A new book collection on the intersection of security technologies and racism has been published. Entitled Security, Race, Biopower: Essays on Technology and Corporeality, it is edited by Dr. Holly Randell-Moon and Ryan Tippet from the Department of Media, Film and Communication.
The book explores how technologies of media, medicine, law and governance enable and constrain the mobility of bodies within geographies of space and race. It describes and critiques the ways in which contemporary technologies produce citizens according to their statistical risk or value in an atmosphere of generalised security, both in relation to categories of race, and within the new possibilities for locating and managing bodies in space.
Providing interdisciplinary perspectives on security, race and risk, the topics covered include: drone warfare, the global distribution of HIV-prevention drugs, racial profiling in airports, Indigenous sovereignty, consumer lifestyle apps and their ecological and labour costs, and anti-aging therapies.
Professor Denise Ferreira da Silva, Director of the Social Justice Institute (GRSJ) (University of British Columbia, Canada) has said of the book: “Together the histories, geographies, and case studies assembled in this volume expose how biopolitical equipments, procedures, and processes always already presuppose racial difference and cultural difference as the fundamental descriptors of the threatening global Other. This book is, by far, the best deployment of Foucault’s notion of biopower in the study of security as the privileged mode of management of global subaltern populations.”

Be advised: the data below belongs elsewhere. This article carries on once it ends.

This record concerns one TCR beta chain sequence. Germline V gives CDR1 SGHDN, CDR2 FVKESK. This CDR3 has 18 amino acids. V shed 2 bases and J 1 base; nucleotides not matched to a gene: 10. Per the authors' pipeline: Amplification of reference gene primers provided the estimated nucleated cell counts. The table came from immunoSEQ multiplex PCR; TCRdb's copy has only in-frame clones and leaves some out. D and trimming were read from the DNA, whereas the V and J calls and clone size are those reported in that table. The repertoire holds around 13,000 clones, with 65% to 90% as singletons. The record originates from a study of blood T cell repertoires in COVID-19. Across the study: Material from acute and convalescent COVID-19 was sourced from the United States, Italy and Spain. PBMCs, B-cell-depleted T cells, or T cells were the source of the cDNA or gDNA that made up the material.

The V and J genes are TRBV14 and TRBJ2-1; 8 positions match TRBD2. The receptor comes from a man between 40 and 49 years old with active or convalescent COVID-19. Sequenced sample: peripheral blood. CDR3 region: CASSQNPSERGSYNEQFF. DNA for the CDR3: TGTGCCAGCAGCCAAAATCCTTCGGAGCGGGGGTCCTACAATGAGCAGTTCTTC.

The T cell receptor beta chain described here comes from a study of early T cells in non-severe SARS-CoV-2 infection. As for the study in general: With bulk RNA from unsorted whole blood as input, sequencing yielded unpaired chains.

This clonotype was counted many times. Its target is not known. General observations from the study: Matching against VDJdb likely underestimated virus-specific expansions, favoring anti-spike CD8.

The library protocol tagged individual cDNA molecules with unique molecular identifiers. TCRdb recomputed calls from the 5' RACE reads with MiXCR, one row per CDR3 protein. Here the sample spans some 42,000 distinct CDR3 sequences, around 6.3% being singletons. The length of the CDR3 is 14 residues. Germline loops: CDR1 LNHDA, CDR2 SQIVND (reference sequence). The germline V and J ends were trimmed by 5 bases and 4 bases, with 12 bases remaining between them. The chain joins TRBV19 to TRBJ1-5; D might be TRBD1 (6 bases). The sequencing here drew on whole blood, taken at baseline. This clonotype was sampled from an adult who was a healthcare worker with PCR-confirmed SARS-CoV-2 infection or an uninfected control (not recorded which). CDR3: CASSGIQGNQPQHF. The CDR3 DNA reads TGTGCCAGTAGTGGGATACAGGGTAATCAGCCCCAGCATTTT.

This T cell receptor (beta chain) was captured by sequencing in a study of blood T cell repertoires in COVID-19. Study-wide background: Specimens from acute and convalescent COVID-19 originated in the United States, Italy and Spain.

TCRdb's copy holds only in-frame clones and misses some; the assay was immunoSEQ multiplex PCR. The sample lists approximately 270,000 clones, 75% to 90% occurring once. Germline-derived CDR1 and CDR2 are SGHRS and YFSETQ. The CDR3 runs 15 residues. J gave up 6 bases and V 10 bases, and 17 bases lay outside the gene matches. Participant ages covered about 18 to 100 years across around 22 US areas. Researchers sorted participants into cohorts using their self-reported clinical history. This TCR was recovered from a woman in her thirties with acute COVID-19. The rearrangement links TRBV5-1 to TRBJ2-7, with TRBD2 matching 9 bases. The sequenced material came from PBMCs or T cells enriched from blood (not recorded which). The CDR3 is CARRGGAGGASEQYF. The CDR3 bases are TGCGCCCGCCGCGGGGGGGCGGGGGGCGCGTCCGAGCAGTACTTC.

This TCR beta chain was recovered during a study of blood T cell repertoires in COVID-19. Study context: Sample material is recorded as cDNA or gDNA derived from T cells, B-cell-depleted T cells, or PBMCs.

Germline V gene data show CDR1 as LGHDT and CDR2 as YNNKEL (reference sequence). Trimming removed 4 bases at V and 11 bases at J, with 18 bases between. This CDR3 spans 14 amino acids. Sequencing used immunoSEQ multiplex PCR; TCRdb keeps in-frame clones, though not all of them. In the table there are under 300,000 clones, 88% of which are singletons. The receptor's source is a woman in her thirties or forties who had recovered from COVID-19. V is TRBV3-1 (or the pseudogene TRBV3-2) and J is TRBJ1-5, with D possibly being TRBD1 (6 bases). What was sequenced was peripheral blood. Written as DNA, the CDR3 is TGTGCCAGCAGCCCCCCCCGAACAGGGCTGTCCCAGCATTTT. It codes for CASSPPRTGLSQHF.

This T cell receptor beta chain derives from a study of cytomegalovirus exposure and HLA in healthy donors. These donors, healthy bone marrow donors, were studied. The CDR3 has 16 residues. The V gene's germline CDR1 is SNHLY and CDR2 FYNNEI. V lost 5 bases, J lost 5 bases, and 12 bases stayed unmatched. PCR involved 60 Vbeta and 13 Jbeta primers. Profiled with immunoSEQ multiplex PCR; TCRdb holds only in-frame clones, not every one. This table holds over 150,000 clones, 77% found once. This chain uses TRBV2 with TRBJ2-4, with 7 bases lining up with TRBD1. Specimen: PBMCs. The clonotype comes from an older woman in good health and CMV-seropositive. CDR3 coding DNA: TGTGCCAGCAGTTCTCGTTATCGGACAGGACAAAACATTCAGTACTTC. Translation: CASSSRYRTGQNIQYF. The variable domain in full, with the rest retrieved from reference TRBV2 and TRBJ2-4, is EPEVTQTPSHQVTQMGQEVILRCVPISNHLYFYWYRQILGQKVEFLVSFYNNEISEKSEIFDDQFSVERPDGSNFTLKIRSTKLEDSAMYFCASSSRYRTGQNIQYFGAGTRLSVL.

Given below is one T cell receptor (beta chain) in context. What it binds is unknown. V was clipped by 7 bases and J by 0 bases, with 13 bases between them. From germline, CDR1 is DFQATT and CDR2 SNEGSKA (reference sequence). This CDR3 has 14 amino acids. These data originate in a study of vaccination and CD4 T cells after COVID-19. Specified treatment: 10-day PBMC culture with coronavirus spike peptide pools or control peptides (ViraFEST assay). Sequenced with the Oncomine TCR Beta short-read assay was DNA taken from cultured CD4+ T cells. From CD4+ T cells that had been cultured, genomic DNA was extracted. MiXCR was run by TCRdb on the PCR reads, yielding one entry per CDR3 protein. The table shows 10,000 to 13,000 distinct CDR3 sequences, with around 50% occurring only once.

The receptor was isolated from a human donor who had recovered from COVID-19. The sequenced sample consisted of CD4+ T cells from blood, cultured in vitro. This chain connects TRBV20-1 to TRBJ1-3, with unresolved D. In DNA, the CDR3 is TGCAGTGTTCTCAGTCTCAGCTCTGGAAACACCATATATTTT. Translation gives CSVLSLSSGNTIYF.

Contributions for the collection emerged from the first Space, Race, Bodies conference, held at the University of Otago and co-hosted by the Division of Humanities’ Postcolonial Studies Research Network and the Sexuality Research Group, and the University of Arizona’s Somatechnics Research Network.